Despite the overall trend toward decreased plasticity with age, the capacity for experience-dependent synaptic modification continues into adulthood, albeit at a lower level. Local protein synthesis and degradation has been proposed to be a mechanism for synapse-specific changes. Interestingly, Shank1 and Shank3 mRNAs are targeted to dendrites, raising the possibility of local translation of Shank proteins regulated by synaptic activity (Zitzer et al., 1999; Bockers et al., 2004). Furthermore, Shank and GKAP, the two families of scaffold proteins most significantly affected in the Shank1 mutant animals, are among the most prominent targets in the PSD for activity-dependent degradation by the ubiquitin-proteasome system (Ehlers, 2003). The regulated turnover of Shank in dendrites therefore provides a mechanism for local malleability of Shank levels, which may contribute to synapse-specific spine plasticity even in the mature brain.
No human mutations have yet been reported for Shank1, the closest relative of Shank3; however, the linkage of Shank3 mutations to a familial form of autism (Durand et al., 2007) clearly implicates Shank proteins in human cognitive development. The impairment of contextual fear learning, the normal cued fear conditioning, and the enhancement of spatial learning in the Shank1 knock-out mouse are reminiscent of the “mixed” cognitive phenotype often seen in human autism. Shank1 mutant mice also showed increased anxiety-related behaviors, which is typical of autistic patients. Most remarkably, the Shank1 mutants behaviorally resemble a knock-in mouse with an “autistic” mutation in neuroligin-3 (Tabuchi et al., 2007), in that both show enhanced spatial learning. We speculate that the improved spatial learning might be a useful endophenotype in animal models for some forms of ASD.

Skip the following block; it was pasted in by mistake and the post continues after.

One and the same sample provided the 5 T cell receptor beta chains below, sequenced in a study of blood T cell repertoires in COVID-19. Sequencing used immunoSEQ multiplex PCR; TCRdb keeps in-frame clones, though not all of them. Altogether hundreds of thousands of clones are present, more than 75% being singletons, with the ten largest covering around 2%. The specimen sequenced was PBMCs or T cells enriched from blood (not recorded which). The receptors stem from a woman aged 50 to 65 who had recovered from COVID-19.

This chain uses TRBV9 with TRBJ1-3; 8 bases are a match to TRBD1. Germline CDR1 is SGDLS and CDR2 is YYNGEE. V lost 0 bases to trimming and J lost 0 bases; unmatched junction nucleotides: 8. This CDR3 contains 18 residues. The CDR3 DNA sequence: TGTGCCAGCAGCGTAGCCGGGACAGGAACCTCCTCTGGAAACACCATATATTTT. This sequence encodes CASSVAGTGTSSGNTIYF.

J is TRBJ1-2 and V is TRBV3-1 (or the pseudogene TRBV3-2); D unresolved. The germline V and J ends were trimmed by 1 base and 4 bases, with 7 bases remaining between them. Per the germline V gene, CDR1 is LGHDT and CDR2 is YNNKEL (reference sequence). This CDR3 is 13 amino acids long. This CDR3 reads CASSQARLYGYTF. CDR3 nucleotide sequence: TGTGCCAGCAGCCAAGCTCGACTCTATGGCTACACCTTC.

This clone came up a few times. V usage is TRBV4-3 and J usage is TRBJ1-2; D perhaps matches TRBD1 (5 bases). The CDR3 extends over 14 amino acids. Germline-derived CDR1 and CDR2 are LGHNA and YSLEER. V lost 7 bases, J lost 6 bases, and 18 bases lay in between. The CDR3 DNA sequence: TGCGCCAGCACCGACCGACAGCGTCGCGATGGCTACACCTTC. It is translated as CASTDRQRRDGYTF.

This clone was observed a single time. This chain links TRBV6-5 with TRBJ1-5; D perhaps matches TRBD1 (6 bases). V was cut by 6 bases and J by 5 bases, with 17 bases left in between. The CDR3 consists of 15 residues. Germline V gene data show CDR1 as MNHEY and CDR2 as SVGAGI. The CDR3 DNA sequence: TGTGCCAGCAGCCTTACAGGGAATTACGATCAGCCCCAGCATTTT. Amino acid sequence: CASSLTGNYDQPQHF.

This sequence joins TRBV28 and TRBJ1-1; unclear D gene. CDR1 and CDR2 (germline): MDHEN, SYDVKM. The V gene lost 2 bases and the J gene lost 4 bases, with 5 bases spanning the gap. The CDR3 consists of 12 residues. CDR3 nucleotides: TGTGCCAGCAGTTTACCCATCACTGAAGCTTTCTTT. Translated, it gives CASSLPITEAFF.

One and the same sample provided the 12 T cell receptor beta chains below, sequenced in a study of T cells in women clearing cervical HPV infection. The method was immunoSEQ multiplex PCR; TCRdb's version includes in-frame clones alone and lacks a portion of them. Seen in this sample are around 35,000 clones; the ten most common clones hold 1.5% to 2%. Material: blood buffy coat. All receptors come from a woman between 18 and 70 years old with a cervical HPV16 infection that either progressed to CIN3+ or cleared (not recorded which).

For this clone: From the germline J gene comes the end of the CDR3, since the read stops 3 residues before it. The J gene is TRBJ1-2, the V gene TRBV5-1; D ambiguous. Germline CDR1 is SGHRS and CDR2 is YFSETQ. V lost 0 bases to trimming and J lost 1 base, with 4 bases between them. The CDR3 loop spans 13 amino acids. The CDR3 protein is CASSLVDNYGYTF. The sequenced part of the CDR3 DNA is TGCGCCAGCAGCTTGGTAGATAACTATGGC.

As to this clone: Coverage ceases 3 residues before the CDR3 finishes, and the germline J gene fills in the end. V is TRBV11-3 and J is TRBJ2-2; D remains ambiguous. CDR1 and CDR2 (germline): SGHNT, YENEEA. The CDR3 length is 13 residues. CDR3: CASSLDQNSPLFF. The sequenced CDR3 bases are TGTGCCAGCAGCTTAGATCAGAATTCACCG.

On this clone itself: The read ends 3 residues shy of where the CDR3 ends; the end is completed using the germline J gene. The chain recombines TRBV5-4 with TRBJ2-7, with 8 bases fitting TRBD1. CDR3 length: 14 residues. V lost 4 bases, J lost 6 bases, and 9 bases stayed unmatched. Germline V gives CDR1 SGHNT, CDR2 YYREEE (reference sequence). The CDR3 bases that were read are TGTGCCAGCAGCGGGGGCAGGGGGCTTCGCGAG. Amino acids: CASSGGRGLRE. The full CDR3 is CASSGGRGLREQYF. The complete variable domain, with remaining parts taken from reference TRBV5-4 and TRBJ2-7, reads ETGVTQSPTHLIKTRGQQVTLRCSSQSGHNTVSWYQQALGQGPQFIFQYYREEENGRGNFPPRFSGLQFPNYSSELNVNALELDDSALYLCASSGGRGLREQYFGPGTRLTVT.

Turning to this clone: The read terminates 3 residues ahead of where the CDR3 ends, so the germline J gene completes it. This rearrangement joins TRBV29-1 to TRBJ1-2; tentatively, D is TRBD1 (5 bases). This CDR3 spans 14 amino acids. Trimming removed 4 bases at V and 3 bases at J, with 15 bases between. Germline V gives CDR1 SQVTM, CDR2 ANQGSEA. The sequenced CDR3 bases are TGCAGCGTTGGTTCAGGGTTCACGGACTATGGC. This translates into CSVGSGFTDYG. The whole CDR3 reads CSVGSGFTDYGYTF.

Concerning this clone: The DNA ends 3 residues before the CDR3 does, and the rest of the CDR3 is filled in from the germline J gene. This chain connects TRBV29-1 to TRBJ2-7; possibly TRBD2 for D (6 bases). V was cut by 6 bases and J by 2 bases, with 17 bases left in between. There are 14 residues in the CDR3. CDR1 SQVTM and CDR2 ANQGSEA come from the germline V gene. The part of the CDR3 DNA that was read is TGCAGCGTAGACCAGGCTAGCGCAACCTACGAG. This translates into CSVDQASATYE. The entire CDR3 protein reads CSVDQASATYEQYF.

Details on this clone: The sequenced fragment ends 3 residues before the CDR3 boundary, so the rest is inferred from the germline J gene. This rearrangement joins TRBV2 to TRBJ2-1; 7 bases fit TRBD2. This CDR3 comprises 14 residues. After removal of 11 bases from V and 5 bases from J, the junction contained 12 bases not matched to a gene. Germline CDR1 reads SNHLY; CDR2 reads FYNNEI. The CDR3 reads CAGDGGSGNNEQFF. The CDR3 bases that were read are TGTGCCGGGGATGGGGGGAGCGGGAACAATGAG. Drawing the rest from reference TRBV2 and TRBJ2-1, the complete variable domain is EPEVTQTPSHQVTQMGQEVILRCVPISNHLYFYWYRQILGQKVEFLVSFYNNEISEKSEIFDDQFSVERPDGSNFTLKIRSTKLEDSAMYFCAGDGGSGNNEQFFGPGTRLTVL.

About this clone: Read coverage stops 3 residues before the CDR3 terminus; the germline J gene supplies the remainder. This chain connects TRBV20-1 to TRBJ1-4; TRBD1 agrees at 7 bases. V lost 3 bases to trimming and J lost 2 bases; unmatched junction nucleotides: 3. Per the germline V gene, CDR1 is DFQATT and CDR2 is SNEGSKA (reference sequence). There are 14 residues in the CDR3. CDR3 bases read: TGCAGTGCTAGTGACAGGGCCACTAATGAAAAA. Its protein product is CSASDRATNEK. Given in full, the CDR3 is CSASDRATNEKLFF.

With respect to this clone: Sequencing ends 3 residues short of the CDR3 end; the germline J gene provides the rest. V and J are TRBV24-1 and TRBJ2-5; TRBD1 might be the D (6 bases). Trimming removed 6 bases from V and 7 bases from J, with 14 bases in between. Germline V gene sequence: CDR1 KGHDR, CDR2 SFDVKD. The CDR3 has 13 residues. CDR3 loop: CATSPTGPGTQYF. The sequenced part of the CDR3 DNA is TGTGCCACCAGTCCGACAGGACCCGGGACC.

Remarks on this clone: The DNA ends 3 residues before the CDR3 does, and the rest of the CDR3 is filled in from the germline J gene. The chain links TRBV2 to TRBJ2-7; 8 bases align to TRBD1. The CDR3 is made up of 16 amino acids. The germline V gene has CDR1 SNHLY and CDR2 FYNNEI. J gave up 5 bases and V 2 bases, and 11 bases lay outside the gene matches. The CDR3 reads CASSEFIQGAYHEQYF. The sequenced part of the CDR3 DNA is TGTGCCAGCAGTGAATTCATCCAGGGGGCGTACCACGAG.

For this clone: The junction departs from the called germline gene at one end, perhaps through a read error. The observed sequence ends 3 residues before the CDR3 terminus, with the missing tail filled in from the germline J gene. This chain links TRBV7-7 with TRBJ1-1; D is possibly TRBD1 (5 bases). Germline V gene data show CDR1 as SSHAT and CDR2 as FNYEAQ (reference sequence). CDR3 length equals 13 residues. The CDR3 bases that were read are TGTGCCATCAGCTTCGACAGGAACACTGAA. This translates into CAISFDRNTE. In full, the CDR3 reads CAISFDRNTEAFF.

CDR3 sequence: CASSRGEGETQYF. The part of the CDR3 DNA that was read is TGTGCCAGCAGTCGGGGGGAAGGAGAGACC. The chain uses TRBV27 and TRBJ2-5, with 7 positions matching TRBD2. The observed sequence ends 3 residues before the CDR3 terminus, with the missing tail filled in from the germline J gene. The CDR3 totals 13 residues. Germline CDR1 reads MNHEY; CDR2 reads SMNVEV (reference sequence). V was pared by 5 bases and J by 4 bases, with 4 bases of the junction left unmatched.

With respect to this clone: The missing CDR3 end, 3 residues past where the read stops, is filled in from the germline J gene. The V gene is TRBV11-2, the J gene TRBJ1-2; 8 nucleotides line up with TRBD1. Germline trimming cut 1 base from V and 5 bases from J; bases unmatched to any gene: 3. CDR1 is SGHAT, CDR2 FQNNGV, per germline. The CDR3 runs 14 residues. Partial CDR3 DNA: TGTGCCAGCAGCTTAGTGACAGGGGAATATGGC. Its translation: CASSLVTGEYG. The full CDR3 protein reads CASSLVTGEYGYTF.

There is accumulating genetic evidence linking synapse development with ASDs, and dendritic spine abnormalities have been reported in some ASDs (Kaufmann and Moser, 2000). Our study of the Shank1 mutant mouse adds more support to the idea that aberrant development and function of synaptic connections contribute to pathogenesis of ASDs.
A.Y.H. is a recipient of National Institutes of Health K08 Award NS41411. C.S. is supported by the Giovanni Armenise–Harvard Foundation Career Development Program and by the European Community (LSHM-CT-2004 – 511995, SYNSCAFF). M.S. is an investigator of the Howard Hughes Medical Institute. We are grateful to I. Brito for assistance with mouse care, K. Phend and J. Ding for help with perfusion fixation and EM analysis, L. Leiter and V. Nelson for assistance with animal behavior, and A. Govindarajan for helpful discussions.